I have a question about pausing / resuming a long running program. I'll use python in this example but it could be for any programming language really.
Let's say I want to sum up all the numbers to a billion for example
results = 
for i in range(1000000000):
results.append(i + i*2)
with open('./sum.txt', 'w') as outfile:
for r in results:
Can you please specify what your actual question is?
Creating safe-points inside the loop is the way to go if you want to
preserve the loop's state. Whether file I/O is safe against corruption
doesn't depend on your application so much as operating/file system.
In Linux, it's safe to write to a temporary file, then rename it;
files are also closed automatically when a program exits.
A possible solution would be in the script, periodically checking for a "trigger" file to exist. In the example below, the loop checks once in hundred cycles, but you could make it 500 for example.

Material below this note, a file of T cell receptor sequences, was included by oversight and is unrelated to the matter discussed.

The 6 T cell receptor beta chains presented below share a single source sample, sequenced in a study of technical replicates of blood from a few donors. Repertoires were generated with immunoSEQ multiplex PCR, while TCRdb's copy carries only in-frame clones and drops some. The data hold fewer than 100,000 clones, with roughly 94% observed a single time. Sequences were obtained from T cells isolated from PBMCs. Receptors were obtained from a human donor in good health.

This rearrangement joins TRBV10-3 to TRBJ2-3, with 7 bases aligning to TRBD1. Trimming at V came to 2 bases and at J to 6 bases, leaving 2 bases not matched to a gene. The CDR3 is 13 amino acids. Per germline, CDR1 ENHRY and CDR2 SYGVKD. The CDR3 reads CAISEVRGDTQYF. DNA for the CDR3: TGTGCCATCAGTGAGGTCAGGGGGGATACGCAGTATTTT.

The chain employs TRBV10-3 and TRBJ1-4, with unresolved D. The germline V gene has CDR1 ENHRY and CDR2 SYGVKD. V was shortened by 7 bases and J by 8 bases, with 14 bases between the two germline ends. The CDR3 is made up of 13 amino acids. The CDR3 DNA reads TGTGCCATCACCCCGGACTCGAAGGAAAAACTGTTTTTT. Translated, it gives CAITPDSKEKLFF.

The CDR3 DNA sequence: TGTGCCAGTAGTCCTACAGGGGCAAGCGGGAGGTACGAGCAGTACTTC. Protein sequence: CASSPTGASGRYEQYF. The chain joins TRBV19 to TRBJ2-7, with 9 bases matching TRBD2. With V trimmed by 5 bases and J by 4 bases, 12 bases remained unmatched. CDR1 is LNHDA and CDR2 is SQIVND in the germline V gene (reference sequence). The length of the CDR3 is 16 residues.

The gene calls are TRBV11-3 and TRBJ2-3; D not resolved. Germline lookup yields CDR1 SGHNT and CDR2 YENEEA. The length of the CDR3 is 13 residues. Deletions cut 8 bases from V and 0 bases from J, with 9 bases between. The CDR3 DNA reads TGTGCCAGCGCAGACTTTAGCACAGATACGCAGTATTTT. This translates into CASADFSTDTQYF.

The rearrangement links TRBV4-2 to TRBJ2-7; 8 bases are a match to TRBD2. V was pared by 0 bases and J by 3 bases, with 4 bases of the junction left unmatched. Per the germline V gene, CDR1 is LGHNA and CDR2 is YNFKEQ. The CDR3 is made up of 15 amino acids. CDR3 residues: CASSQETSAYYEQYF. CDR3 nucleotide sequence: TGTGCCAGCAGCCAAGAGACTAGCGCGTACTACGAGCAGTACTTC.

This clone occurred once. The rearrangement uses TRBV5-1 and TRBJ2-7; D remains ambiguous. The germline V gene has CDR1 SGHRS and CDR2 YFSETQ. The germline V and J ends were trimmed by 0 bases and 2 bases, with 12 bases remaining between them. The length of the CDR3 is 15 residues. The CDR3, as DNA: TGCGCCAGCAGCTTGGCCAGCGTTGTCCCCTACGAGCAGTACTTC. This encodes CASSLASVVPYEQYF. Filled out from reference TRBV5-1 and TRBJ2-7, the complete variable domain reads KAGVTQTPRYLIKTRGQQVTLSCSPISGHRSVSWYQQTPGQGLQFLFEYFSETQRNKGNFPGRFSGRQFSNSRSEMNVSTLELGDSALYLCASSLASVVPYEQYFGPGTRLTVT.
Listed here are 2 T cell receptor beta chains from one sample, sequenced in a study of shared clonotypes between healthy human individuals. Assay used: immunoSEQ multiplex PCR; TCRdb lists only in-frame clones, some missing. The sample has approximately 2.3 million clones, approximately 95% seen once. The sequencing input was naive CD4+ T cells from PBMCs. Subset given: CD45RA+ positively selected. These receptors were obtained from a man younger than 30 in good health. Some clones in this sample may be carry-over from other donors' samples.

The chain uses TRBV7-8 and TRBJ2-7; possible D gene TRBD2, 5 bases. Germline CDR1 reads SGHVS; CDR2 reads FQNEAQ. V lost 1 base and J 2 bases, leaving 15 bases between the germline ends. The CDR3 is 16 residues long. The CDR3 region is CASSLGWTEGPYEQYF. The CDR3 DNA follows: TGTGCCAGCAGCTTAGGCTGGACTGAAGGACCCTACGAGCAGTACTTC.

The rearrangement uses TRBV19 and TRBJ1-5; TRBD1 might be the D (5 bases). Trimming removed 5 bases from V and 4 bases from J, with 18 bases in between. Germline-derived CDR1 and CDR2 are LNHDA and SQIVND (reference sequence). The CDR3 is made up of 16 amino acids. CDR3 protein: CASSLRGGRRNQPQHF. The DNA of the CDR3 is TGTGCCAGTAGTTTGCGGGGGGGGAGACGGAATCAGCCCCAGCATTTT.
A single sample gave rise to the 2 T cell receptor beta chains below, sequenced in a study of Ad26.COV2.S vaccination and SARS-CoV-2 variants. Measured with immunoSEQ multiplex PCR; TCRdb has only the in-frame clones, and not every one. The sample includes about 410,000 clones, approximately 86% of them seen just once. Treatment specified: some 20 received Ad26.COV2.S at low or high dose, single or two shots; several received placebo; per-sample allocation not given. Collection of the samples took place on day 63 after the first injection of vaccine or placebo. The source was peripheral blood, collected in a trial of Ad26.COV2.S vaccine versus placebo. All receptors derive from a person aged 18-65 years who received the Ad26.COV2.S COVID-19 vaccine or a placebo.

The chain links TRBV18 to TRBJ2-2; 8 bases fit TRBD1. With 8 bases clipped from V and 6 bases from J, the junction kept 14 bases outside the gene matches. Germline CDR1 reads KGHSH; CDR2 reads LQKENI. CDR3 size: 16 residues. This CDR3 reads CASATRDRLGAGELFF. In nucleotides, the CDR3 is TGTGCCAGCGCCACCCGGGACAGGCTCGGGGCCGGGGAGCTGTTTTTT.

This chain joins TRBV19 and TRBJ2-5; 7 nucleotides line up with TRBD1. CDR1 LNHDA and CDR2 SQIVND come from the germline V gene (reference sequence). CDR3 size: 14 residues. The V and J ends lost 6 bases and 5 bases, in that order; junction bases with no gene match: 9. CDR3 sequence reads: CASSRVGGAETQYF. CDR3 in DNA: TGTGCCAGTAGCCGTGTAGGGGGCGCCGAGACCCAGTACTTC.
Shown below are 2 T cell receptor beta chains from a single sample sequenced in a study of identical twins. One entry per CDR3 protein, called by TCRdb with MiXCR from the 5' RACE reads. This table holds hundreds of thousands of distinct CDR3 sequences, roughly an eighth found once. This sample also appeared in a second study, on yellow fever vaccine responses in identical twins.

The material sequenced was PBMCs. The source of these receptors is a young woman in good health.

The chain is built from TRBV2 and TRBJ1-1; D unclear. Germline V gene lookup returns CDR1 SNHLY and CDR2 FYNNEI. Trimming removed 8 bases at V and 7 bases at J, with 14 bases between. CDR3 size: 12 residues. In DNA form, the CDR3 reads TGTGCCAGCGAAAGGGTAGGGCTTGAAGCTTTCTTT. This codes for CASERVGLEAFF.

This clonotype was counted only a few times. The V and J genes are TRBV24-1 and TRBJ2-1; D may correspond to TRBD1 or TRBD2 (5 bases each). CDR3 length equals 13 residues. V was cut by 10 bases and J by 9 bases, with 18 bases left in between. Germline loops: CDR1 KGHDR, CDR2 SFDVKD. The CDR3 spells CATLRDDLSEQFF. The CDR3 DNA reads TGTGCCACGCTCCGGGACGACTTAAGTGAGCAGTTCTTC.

If and as long as the file exists, the loop will hold, checking again every two seconds.
While this works fine, you will have to accept the fact that it slightly slows down the loop, depending on
n; larger n will decrease the effect. ANY solution inside the loop will however have at least some effect on the loop.
Although this is on
python, the concept should be possible in any language, and on any os.
import os import time results =  # check every n- cycles for the triggere file to exist n = 100 for i in range(1000000000): if i%n == 0: # checking for the trigger file to exist while os.path.exists("test123"): time.sleep(2) print("wait") else: print("go on") else: results.append(i + i*2) print(i) with open('./sum.txt', 'w') as outfile: for r in results: output.write(r+'\n') outfile.close()
The result, if I create the trigger file and remove it again:
4096 4097 4098 4099 wait wait wait wait wait wait go on 4100 4101 4102